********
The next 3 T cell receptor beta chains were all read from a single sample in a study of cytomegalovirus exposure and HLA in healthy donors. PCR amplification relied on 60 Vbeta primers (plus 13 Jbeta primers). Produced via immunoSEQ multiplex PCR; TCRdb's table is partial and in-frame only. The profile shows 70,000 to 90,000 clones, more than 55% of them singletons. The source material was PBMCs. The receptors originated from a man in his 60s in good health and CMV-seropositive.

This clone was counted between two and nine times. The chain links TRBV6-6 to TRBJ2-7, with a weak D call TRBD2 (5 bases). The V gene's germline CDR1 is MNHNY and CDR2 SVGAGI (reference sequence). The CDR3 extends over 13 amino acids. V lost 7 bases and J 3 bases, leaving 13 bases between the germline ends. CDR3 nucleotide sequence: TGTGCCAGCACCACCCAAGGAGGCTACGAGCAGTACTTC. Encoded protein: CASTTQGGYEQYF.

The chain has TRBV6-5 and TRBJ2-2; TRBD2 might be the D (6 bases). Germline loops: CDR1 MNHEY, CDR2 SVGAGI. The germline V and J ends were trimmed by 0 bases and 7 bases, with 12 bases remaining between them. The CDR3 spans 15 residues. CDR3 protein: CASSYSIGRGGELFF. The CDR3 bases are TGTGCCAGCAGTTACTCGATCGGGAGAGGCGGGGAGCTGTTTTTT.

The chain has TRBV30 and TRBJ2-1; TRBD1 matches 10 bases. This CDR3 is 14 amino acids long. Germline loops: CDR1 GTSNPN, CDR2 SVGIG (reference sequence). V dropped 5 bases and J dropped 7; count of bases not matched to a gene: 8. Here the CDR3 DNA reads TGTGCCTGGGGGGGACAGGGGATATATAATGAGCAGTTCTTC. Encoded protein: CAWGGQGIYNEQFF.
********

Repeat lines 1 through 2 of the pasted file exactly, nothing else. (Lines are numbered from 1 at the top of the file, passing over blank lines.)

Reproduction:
The next 3 T cell receptor beta chains were all read from a single sample in a study of cytomegalovirus exposure and HLA in healthy donors. PCR amplification relied on 60 Vbeta primers (plus 13 Jbeta primers). Produced via immunoSEQ multiplex PCR; TCRdb's table is partial and in-frame only. The profile shows 70,000 to 90,000 clones, more than 55% of them singletons. The source material was PBMCs. The receptors originated from a man in his 60s in good health and CMV-seropositive.

This clone was counted between two and nine times. The chain links TRBV6-6 to TRBJ2-7, with a weak D call TRBD2 (5 bases). The V gene's germline CDR1 is MNHNY and CDR2 SVGAGI (reference sequence). The CDR3 extends over 13 amino acids. V lost 7 bases and J 3 bases, leaving 13 bases between the germline ends. CDR3 nucleotide sequence: TGTGCCAGCACCACCCAAGGAGGCTACGAGCAGTACTTC. Encoded protein: CASTTQGGYEQYF.